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Front of APH building. Building is large with lots of windows, and a flat brick front. 160 Years Supporting Employment of People with Disabilities

By Maria E. Delgado, Director of Accessibility

For 160 years, American Printing House APH has created useful tools for school-age individuals who are blind or visually impaired. By doing this, APH has assisted generations of people from around the nation obtain the education necessary to be successfully employed.

Within its own organization, APH has created an inclusive environment that employs qualified individuals with disabilities in a variety of fields, such as marketing, computer and software engineering, customer and public relations, product development and production, and training.

In an effort to have accessibility information readily available to its employees, APH has also created an Accessibility Hub: a user-friendly resource that hosts accessibility checklists for the most commonly used electronic formats in the organization. These formats include MS Word, Outlook, Powerpoint, and Excel. The Accessibility Hub also includes a checklist for planning APH meetings, and in the future, it will host our diversity training modules. The Accessibility Hub may be accessed at: www.aphaccessibility.com.

APH realizes a diverse work environment benefits everyone. Working side by side with people who have a personal connection to our mission of “creating educational, workplace, and independent living products and services for people who are visually impaired”, ensures that everyone, from designers and developers to marketing and sales, recognize the importance of the products we are putting in the hands of our future workforce. Our work environment creates an awareness and an increased sensitivity that can only be developed by personal experience.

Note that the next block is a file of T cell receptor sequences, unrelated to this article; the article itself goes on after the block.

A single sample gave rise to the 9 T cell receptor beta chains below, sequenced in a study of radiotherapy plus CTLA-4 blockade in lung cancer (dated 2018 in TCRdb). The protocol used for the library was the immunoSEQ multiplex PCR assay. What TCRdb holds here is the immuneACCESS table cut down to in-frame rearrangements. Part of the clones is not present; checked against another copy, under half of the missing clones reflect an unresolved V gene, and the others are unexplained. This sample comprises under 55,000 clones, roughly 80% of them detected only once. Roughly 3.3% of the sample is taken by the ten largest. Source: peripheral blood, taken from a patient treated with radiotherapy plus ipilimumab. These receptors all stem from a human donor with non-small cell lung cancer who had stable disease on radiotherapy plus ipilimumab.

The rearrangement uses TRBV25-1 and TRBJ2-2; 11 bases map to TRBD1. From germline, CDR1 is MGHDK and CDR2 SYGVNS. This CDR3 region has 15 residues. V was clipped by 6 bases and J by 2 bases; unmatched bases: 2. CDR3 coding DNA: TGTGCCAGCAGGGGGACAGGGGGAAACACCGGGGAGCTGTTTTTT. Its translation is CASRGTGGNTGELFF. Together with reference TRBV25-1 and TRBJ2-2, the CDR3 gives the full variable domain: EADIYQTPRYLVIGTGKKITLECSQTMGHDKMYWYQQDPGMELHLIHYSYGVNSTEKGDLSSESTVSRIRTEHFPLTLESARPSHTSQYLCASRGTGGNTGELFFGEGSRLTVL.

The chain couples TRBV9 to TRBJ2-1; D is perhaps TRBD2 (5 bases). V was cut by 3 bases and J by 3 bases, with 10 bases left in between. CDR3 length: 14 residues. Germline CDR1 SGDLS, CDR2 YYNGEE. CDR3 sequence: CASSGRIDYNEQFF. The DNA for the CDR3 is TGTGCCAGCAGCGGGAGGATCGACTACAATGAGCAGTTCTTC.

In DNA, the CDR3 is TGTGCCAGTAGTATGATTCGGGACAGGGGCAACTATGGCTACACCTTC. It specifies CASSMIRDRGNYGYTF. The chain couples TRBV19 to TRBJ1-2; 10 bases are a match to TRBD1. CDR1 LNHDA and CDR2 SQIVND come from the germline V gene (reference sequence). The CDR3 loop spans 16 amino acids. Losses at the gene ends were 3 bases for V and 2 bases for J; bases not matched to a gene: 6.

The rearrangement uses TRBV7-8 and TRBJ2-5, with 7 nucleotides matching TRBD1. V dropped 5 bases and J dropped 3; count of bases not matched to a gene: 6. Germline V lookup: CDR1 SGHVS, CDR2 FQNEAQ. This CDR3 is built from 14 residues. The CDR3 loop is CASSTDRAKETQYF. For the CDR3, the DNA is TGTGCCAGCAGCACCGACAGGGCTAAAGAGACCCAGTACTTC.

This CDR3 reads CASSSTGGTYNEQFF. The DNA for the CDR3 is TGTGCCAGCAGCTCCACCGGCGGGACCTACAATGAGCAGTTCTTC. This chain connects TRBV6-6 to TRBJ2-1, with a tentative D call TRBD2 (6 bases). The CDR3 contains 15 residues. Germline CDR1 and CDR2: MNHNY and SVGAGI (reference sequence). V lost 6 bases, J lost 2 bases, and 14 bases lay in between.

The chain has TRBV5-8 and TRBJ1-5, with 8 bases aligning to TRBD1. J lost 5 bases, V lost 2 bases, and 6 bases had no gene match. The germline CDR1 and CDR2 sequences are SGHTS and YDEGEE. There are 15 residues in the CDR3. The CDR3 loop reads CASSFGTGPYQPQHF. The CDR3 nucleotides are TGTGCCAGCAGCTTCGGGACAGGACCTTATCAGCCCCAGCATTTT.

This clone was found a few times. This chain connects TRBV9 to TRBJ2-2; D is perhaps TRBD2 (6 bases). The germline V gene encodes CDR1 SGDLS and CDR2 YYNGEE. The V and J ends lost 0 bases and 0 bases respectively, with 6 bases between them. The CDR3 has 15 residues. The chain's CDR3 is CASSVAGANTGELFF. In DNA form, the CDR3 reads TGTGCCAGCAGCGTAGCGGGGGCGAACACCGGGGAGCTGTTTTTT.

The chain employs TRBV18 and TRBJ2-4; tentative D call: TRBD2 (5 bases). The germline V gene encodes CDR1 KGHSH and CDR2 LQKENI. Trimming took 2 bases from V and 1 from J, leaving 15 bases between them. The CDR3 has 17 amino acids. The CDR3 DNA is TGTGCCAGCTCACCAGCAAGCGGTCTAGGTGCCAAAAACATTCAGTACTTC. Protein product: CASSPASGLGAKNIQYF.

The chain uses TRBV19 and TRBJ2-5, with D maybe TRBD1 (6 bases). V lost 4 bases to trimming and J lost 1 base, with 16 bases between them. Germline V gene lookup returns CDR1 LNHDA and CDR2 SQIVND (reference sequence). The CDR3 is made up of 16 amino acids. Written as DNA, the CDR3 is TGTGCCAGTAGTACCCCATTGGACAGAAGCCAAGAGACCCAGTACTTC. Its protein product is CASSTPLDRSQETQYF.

We still have a lot of work to do. Today, the unemployment rate among people who are visually impaired remains high, at around 70%. But, with advances in technology, and changing attitudes about what blind individuals are capable of doing, we have high expectations that this numbers will decrease moving forward. At APH we believe the future belongs to everyone.

Maria Delgado is a native of Mexico.  She became totally blind after graduating from High School at the age of 19. Her former work experience ranges from hosting a bilingual radio show, to testing web pages and applications for accessibility.  She is a Certified Accessibility Professional and a certified Medical Interpreter.

Currently she works as a Spanish Translator and Cultural Consultant for the University of Kentucky, and it is APH’s Director of Accessibility. In her personal time, she enjoys traveling and taking Argentinian Tango dance lessons.

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